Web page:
Frugal Living: The Ultimate Guide To Save Money In 2022
You’ve heard all about it.
Frugal living is a stepping stone to financial independence.
You’ve cut off expenses and followed the tips from frugal living blogs.
But you haven’t been able to stick with it.
Frugal living is like dieting.
It should be sustainable in the long term. Otherwise, you’ll end up eating the entire box of Oreos in one sitting.
In this guide, you’ll learn how to start frugal living in four steps.
The best part?
You’ll adapt these frugal living ideas to create a lifestyle that you love and helps you reach your financial goals.
Let’s dive right in.
What Is a Frugal Lifestyle?
First, we’ll go over what a frugal lifestyle is not.
Being frugal is not being cheap.
While many people use them as synonyms, there is a big difference between them.
J. Money, author of Budgets Are Sexy, says,
“… cheap is appropriately used in instances where people hold out on doing things for others because they don’t want to spend money. In this case, cheap can be interchangeably used with the word selfish.” (J. Money)
As long as you’re not skipping on tipping your waitress in the name of frugality, you’re not being cheap.
Being frugal means thinking about how you spend your money. It’s considering what is important to you and what isn’t.
Frugal people share traits such as:
- Purpose: they know what their savings are for, which fuels them to keep their frugal lifestyle.
- Priorities: they spend their money on things that are important to them.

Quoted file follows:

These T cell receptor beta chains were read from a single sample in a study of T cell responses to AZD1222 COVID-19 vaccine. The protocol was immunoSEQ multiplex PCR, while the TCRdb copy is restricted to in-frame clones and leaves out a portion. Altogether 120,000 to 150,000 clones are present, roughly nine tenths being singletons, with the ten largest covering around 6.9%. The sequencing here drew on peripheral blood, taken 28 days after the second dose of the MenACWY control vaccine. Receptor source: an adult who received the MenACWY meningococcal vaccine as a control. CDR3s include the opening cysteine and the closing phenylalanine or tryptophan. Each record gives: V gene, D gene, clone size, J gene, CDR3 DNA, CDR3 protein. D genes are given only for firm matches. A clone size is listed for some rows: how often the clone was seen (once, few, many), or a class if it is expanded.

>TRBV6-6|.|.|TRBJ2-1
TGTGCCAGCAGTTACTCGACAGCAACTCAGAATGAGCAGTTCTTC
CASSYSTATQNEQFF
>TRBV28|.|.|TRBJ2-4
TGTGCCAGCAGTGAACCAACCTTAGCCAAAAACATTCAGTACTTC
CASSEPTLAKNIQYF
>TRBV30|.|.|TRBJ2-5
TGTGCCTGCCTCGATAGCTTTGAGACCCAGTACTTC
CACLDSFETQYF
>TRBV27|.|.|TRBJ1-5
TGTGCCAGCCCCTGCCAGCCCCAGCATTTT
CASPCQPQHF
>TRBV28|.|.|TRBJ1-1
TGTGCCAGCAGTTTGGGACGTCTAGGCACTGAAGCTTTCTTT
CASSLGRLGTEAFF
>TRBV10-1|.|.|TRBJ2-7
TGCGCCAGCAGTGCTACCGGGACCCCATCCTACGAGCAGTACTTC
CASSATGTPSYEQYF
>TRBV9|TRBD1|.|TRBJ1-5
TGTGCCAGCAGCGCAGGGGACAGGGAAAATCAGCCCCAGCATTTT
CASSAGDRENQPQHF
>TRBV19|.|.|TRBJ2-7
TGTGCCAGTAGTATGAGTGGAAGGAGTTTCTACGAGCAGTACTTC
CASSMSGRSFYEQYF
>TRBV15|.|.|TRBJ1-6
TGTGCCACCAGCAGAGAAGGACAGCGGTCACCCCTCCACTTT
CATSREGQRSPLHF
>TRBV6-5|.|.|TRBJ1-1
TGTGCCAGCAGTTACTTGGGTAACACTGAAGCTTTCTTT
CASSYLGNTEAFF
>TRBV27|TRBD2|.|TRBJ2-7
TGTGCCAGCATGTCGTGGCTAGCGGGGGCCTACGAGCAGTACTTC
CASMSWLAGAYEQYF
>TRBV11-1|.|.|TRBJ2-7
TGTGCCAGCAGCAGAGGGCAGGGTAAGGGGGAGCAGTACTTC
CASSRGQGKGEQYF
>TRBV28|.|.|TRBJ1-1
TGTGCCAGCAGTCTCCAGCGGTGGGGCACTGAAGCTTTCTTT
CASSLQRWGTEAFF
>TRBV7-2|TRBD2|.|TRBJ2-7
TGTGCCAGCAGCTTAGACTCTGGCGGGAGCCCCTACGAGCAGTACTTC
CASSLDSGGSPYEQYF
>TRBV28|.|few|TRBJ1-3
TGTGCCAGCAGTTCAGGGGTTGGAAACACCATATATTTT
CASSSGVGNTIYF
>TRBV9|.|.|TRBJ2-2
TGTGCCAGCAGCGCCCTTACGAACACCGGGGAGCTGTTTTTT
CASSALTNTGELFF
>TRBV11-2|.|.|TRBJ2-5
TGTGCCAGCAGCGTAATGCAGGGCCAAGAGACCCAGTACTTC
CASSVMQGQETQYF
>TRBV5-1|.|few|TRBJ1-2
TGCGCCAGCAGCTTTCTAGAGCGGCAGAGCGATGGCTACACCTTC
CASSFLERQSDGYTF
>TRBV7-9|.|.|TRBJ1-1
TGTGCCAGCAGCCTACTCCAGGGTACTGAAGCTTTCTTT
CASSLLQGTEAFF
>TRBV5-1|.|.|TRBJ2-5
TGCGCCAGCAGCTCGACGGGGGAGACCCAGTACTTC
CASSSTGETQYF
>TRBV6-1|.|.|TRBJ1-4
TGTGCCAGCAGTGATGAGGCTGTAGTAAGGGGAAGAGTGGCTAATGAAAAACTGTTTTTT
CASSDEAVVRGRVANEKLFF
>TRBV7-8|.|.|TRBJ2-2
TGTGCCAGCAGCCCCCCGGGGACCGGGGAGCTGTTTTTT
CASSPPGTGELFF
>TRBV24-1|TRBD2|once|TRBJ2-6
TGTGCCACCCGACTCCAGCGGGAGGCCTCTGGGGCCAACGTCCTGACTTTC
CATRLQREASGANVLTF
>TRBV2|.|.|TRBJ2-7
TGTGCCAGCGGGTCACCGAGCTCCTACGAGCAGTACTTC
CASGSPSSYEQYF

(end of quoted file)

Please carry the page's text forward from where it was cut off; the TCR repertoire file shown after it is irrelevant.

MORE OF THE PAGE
- Consciousness: they know where their money goes and make the most of what they have.
- Creativity: they find ways to save money by learning new skills and DYI-ing whenever they can.
Is It Worth It Being Frugal?
The short answer? Yes.
Here are a few benefits of frugal living:
- Reaching your financial goals faster.
- Paying off your mortgage.
- Learning to appreciate what you have.
- Gaining resiliency to face financial crises.
- Becoming more generous.
How Do You Live a Frugal Lifestyle?
Going frugal is a process.
The key to success is making tweaks in your lifestyle and seeing how that goes.
Experimenting is your new best friend.
Let’s go over the four steps that’ll help you switch from splurging to frugality.
1. Build Strong Foundations
First, get clear on why you want to live a frugal lifestyle.
You’re aiming to change your behavior. To change your behavior, you need a compelling goal.
That’s why it’s critical to understand why it’s important to you.
Write down how becoming frugal would improve your life.
Are you saving up to quit your job and travel around the world? Or maybe you’re a working mom who wants to stay home?
Whatever it is, write it down.
Having a visual statement of your why will remind you why you are changing your lifestyle.
The next step is to create a bucket list with things you’d love to do but haven’t done because you need more money.
Whether it’s traveling to the Maldives, renovating your kitchen, or saving up for early retirement — write it down.
2. Establish The Pillars of Frugality
In this step, you’ll determine where you can cut expenses without ruining your life.
Let me explain.
Say you love eating Oreos, and my first tip is to cut out non-essential foods. You decide to stop buying Oreos because you don’t need them to survive.
That’s a one-way ticket to failure.
At some point, you’ll go back to buy Oreos, thinking it’s okay to have Oreos once in a while (which totally is).
Then guilt creeps up.
You’ll feel like frugal living is not for you.
And you’ll quit.
You need to find what suits you better and allows you to save money.
Here’s how to prioritize your expenses:
- Brainstorm a list of all your expenses.
- Order the expenses by importance.
- Write an estimate of how much you spend on each category.
This list will show you where your money is going.